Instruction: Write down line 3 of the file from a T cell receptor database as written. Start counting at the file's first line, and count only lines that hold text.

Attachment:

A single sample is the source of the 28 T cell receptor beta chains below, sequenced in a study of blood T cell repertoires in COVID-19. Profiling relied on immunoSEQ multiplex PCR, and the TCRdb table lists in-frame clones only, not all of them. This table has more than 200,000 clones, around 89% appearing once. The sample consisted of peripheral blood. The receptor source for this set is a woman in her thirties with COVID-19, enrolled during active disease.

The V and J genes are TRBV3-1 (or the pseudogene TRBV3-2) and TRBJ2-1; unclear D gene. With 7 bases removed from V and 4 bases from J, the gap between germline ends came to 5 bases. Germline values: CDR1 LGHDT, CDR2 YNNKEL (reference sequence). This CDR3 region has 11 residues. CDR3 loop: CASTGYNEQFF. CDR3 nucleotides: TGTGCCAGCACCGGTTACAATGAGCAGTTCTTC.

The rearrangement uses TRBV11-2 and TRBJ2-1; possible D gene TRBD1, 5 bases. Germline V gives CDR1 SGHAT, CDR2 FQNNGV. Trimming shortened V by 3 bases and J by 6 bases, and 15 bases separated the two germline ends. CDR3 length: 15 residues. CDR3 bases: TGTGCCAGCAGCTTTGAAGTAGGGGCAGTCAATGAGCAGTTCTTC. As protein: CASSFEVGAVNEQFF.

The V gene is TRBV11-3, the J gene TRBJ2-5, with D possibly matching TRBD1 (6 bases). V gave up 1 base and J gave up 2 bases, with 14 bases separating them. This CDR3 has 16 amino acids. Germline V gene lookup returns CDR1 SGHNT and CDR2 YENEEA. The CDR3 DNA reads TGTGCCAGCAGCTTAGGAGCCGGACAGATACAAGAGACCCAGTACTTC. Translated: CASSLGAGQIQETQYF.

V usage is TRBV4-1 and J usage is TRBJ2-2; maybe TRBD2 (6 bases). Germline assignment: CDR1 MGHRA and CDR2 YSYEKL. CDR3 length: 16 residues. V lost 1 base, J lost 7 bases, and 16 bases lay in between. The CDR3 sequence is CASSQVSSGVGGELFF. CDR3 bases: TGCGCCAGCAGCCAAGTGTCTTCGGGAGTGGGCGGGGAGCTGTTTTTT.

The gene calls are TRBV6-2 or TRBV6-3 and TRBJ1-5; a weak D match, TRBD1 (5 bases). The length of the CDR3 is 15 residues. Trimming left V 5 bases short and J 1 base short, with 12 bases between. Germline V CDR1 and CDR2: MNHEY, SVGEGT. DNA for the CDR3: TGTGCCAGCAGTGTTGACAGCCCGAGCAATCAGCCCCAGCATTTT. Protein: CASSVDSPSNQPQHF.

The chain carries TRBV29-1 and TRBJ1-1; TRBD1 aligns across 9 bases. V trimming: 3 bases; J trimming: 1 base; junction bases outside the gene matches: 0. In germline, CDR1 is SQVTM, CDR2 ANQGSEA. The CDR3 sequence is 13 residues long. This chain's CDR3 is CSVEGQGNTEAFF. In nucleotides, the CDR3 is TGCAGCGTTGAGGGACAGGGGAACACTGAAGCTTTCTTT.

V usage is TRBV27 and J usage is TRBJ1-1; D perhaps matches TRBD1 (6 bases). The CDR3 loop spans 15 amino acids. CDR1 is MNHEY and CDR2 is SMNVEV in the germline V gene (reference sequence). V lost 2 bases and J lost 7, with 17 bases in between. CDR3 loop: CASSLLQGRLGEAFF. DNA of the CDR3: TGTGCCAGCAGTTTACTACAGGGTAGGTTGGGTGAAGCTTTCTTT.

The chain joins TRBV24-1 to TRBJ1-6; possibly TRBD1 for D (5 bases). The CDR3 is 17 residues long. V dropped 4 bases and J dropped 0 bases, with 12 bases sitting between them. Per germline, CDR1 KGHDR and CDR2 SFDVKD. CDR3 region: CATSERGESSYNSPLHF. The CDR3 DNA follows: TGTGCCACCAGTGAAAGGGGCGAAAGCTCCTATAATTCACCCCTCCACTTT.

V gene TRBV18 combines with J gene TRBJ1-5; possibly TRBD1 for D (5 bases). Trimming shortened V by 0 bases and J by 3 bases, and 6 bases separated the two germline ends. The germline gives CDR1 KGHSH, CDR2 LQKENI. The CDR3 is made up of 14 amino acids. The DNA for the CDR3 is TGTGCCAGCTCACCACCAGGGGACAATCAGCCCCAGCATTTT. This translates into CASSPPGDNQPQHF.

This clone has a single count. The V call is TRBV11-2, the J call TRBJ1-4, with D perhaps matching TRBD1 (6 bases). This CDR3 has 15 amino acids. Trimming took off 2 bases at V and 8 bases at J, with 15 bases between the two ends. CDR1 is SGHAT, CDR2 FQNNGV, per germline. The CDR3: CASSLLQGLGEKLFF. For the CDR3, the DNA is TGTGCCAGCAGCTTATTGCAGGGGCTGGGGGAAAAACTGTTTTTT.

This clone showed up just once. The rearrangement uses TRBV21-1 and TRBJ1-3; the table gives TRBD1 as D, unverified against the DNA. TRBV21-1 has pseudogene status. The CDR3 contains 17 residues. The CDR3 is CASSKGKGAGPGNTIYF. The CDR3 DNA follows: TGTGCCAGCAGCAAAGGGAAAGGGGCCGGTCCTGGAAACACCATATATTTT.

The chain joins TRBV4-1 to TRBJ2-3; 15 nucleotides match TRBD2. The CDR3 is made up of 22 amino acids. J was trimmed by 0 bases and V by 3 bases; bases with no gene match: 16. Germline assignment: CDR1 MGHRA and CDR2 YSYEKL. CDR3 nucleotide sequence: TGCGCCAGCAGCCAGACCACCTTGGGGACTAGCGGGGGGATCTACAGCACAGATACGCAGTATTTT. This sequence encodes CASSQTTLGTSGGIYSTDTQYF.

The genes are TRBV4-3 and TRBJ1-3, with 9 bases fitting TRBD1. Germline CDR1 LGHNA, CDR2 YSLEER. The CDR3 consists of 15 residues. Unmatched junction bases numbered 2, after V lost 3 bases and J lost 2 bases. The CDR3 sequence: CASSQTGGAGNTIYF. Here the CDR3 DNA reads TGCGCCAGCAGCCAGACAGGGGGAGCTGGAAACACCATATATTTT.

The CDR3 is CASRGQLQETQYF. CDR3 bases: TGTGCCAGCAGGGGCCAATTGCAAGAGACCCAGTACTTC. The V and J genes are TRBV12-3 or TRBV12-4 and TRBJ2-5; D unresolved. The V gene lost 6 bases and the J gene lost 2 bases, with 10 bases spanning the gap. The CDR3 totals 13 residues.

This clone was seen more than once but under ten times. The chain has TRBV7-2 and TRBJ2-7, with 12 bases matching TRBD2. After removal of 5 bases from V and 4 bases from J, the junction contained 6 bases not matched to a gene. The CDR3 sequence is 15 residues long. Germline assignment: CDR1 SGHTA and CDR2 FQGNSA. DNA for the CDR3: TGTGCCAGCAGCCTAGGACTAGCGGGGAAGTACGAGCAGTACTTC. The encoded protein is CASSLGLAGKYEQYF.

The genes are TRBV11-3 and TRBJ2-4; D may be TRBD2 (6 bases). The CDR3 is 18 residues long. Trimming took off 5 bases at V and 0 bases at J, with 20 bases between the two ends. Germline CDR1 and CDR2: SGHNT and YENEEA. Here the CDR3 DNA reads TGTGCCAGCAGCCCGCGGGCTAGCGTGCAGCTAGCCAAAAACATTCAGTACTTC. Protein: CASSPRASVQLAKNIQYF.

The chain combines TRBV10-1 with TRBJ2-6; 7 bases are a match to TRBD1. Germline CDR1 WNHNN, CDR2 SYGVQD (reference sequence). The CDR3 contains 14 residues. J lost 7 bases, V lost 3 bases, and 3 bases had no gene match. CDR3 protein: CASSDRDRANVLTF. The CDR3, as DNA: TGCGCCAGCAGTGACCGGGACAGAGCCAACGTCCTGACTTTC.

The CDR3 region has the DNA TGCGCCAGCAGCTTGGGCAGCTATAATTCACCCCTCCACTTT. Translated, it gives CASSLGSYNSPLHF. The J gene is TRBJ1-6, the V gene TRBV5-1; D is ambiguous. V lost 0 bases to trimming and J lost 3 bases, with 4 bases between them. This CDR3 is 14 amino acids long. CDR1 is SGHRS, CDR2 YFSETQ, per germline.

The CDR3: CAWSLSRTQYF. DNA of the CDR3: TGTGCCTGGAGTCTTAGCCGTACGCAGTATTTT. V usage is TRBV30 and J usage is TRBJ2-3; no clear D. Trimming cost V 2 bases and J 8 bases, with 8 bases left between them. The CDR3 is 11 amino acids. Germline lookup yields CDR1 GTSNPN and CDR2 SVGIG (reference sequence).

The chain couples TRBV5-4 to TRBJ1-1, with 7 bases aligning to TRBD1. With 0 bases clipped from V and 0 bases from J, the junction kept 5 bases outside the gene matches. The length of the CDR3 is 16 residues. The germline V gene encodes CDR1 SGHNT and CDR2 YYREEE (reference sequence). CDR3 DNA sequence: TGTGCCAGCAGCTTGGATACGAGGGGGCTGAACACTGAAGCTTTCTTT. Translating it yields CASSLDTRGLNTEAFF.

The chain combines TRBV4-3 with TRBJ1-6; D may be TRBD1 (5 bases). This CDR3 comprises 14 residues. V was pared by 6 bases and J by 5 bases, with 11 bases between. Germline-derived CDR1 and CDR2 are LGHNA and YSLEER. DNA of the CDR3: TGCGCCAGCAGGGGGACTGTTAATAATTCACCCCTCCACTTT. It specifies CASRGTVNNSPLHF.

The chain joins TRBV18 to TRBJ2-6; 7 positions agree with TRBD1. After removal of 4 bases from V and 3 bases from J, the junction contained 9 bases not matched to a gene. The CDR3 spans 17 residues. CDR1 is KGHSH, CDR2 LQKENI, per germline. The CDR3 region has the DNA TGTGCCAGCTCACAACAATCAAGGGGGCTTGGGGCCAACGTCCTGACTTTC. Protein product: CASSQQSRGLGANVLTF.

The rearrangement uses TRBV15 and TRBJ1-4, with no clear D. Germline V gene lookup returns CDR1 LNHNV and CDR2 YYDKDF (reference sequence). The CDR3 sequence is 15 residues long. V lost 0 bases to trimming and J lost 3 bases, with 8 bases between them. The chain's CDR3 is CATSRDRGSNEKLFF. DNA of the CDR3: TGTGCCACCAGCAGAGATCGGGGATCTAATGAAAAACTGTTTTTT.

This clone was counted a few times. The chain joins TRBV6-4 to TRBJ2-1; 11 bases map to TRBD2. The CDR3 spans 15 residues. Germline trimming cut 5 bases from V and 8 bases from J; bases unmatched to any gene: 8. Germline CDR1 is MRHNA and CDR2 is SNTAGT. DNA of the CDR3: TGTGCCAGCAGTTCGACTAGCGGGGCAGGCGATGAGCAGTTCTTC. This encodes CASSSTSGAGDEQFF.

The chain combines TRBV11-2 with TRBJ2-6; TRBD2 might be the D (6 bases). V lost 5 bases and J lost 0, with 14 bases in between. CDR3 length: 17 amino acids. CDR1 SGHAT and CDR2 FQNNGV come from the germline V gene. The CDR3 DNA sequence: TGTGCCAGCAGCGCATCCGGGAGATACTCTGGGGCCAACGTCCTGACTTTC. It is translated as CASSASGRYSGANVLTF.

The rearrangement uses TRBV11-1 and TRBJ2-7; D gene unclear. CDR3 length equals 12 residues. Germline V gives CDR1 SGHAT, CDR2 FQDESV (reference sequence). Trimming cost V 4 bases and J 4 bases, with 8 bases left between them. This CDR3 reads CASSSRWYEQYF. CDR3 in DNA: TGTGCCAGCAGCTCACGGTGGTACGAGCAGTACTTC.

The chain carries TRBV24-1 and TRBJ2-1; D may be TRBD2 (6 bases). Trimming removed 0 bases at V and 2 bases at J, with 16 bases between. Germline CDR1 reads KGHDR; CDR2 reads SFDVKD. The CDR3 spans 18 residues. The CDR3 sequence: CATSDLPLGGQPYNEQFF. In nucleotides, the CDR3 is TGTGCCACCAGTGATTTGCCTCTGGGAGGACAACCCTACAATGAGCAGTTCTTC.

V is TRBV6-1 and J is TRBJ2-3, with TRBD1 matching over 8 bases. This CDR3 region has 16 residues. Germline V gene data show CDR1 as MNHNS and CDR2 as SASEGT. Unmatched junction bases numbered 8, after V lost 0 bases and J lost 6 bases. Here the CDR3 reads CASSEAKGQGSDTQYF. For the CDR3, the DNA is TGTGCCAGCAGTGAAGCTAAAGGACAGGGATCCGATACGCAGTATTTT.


The rearrangement uses TRBV11-2 and TRBJ2-1; possible D gene TRBD1, 5 bases. Germline V gives CDR1 SGHAT, CDR2 FQNNGV. Trimming shortened V by 3 bases and J by 6 bases, and 15 bases separated the two germline ends. CDR3 length: 15 residues. CDR3 bases: TGTGCCAGCAGCTTTGAAGTAGGGGCAGTCAATGAGCAGTTCTTC. As protein: CASSFEVGAVNEQFF.